• Though Duncan has downplayed his illness this week, team sources confirmed he had a 103-degree fever after Game 1 and he remained sick enough for team owner Peter Holt to seek near-daily updates on his condition. Only on Thursday did Duncan truly begin to feel a little better. Ginobili, likewise, also reported some improvement after being slowed by a sore left ankle he injured in the first game of the playoffs.

    Healthy or not, the Spurs are worried by these Hornets. Even in victory, they spent much of the game seemingly trying to hang on. As talented and athletic as the Hornets are, their resiliency has impressed even more. "These guys," one Spurs coach said, "just don't seem to care that the playoffs are supposed to be hard."

Hat tip to Hornets Asylum for this next one: Vincent Thomas of thinks that CP leaves Tony Parker in the dust

  • I loved that the Hornets-Spurs series began with Bowen checking Chris and Chris checking Tony. It's like Pop said, "We don't want Tony anywhere near Paul on defense," and Byron said, "Chris, go rough that dude up… and while you're at it, keep accounting for 95% of our offense and making us believe, too." Watch the Hornets when he doesn't have the ball… he actually tells his teammates when to move, where to go and who they should pass to. It's profound. Parker's deficiencies as a well-rounded ball player are on full-blast in this series, because they're in the context of Chris Paul. Which is why it's irritating to hear folks say that this is "a matchup between two great point guards" or to hear Dick Stockton say that Parker "quarterbacked" the Spurs to victory.

    Chris Paul is a band leader, Parker just plays a mean bassline. has a roundtable discussing the dawn of a new era in the Western Conference. Henry Abbott's thoughts on the pack…

  • Certainly, the Lakers and the Hornets are, for the moment, the absolute class of the conference.

Sam Smith also thinks the power may be shifting in the West

  • The Spurs fought themselves off the ropes to take Game 3, though the Hornets look like they're capable of eliminating them. The Hornets were quicker and better defensively in the first two games and hung around through three quarters of Game 3. Chris Paul has been the star of the playoffs this far. You get the sense the Hornets believe they are the better team. If the Hornets can pull this one off, it could signal a changing of the NBA elite.

Via TrueHoop, here's Michael Grange of the Globe and Mail

  • There was one in the second quarter when [Chris Paul] ran a pick-and-roll around the foul line with Chandler. Duncan and Parker came out to trap — contain is probably a better word — and Paul headed for the baseline, bringing both defenders with him. Meanwhile Kurt Thomas had rotated to pick up Chandler and had pretty decent inside position, taking away a lob at the rim or any obvious passing angle. The reasonable play for Paul would have been to skip the ball out the three-point line or elbow area where Thomas' man, David West was lurking. The Spurs had defended this pretty well. So Paul looks right at West (I'm guessing) and Thomas shifts his weight getting ready to leave Chandler and get back to West, where the ball is headed, right? This is good defence. Except that in the instant that Thomas shifted his weight Paul slips a dirty little bounce pass (Paul uses a lot of bounce passes) along the baseline and gets a now open Chandler for a lay-up. This is the Spurs, a cohesive, veteran team who are expert defenders. They had assigned three guys to cover two, and with one late look-off Paul undressed them for a lay-up.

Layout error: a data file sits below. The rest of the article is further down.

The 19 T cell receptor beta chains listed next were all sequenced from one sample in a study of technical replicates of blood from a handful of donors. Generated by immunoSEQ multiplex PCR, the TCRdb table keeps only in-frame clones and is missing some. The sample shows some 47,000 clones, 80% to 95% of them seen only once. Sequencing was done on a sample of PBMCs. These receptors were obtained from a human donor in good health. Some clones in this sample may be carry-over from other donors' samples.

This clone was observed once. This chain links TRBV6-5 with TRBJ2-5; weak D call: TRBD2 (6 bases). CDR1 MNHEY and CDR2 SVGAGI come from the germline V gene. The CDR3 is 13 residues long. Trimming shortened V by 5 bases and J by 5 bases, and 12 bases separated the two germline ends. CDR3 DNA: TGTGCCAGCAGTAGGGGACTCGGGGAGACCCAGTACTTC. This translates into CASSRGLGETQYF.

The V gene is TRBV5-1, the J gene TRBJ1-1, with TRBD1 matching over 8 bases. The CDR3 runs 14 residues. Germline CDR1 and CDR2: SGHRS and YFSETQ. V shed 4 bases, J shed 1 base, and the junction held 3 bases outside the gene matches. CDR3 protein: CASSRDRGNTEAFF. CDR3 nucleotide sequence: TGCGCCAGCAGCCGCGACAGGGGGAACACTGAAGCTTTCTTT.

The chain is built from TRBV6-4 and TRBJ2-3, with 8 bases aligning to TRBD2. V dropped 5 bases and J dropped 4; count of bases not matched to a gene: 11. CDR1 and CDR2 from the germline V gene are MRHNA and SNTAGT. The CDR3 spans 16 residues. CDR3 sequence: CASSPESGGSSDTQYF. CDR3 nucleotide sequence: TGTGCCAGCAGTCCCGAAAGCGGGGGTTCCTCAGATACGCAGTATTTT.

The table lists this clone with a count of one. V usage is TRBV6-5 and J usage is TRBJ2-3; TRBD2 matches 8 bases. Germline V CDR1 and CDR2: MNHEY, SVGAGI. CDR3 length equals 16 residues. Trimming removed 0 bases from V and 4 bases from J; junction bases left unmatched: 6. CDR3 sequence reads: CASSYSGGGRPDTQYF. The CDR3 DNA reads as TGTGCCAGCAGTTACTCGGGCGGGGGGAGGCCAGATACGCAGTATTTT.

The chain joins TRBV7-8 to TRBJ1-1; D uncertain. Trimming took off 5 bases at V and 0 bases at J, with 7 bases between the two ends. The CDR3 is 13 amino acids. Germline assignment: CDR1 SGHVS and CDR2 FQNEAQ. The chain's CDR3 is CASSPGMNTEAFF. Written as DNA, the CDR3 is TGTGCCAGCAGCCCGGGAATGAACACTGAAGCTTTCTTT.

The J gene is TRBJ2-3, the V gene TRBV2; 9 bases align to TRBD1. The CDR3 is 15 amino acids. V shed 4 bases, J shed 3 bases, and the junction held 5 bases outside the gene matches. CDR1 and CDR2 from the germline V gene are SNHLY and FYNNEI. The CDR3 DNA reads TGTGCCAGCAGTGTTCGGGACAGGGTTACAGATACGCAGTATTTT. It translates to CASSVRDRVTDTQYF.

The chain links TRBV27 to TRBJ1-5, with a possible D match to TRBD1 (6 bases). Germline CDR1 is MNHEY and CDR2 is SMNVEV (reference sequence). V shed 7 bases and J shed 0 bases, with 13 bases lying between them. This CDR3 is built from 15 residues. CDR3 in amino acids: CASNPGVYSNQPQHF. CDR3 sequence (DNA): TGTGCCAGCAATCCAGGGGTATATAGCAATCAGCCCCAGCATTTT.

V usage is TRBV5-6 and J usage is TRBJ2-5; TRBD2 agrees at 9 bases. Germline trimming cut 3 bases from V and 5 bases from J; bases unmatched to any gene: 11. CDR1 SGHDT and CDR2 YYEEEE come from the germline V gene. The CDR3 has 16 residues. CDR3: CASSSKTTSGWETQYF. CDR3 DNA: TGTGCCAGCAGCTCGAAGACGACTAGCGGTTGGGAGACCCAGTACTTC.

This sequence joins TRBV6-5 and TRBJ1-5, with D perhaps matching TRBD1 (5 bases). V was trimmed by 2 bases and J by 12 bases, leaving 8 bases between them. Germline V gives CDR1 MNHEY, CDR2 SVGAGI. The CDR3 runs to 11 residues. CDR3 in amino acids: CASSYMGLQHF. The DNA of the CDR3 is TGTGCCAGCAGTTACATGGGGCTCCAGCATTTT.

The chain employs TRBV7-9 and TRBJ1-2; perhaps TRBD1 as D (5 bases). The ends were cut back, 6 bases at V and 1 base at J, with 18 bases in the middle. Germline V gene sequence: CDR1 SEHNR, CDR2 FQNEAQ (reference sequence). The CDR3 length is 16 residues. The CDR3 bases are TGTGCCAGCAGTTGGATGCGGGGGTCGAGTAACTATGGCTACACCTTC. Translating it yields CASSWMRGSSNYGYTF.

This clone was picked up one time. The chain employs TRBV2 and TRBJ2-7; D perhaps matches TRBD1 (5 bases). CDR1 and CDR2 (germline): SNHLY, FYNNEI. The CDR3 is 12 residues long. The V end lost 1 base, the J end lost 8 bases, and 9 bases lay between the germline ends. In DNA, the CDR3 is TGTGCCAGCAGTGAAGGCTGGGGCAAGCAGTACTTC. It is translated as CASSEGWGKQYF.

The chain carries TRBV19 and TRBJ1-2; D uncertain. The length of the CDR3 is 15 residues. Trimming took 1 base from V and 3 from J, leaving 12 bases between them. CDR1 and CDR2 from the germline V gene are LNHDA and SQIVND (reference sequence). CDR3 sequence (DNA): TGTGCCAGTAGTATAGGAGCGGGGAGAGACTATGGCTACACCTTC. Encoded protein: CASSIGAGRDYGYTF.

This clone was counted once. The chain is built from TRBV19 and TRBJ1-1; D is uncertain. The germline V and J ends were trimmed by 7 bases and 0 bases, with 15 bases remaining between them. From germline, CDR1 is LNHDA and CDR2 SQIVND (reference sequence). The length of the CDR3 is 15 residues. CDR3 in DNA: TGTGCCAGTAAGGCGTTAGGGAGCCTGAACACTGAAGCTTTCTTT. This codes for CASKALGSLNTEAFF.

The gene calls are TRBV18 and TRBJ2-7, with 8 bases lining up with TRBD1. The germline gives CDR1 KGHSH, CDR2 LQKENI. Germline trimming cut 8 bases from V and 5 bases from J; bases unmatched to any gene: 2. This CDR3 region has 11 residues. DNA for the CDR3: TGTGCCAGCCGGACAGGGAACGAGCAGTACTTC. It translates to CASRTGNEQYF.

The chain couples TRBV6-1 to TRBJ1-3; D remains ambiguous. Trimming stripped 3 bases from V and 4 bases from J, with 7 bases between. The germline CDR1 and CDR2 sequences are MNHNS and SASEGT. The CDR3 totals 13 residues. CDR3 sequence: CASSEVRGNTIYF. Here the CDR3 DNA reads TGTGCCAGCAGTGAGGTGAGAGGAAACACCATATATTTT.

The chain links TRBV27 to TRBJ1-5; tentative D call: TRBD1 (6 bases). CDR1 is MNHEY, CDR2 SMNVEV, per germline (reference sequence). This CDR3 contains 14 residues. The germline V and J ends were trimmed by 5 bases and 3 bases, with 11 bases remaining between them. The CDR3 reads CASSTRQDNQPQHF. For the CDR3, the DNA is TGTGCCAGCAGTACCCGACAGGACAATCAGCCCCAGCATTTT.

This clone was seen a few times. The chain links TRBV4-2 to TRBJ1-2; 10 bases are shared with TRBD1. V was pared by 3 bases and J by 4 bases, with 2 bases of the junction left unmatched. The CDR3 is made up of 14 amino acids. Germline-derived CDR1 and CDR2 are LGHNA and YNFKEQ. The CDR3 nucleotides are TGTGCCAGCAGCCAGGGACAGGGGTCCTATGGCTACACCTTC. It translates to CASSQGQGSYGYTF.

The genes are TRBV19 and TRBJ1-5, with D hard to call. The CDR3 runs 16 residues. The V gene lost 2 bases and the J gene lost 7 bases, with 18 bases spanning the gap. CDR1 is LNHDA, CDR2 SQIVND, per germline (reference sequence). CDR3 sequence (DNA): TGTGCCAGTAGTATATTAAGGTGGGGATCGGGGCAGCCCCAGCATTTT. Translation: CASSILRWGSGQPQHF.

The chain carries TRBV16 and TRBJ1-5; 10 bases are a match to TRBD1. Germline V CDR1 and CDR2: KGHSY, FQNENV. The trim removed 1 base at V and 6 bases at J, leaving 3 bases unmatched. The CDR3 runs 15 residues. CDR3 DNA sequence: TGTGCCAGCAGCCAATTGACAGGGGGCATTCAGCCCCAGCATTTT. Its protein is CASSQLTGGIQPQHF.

The key here is that Paul looked in the direction that Thomas was concerned about — he wanted to get back to his man, so as soon as Paul looked like he was going to make the 'expected' pass, he was ready to go. Once he leaned he was committed and Chandler was open. Is it possible to find this play on YouTube? I'd love to link to it. It wasn't even the 'best' play Paul made, but just an example of how elevated a level he plays at. There was nothing he did athletically in this moment that any good high school player couldn't have managed. But like one of those girl Judo experts who can throw guys twice their weight, Paul generated a lay-up by using the Spurs defensive discipline and awareness against them. Special stuff, and if you love basketball you are obligated to watch this guy play, end of story.

That guy is right: the sequence he describes was not Chris Paul's best play last night. This was…


Finishing on a warm fuzzy yet again: Via the HR boards, we found this poll where you can vote for the best dance team left in the Playoffs. Last I checked, Kadie (the girl in the first pic) and our Honeybees were pretty damn close to the top, so get your ass over there and help give our fine bunch of ladies the edge.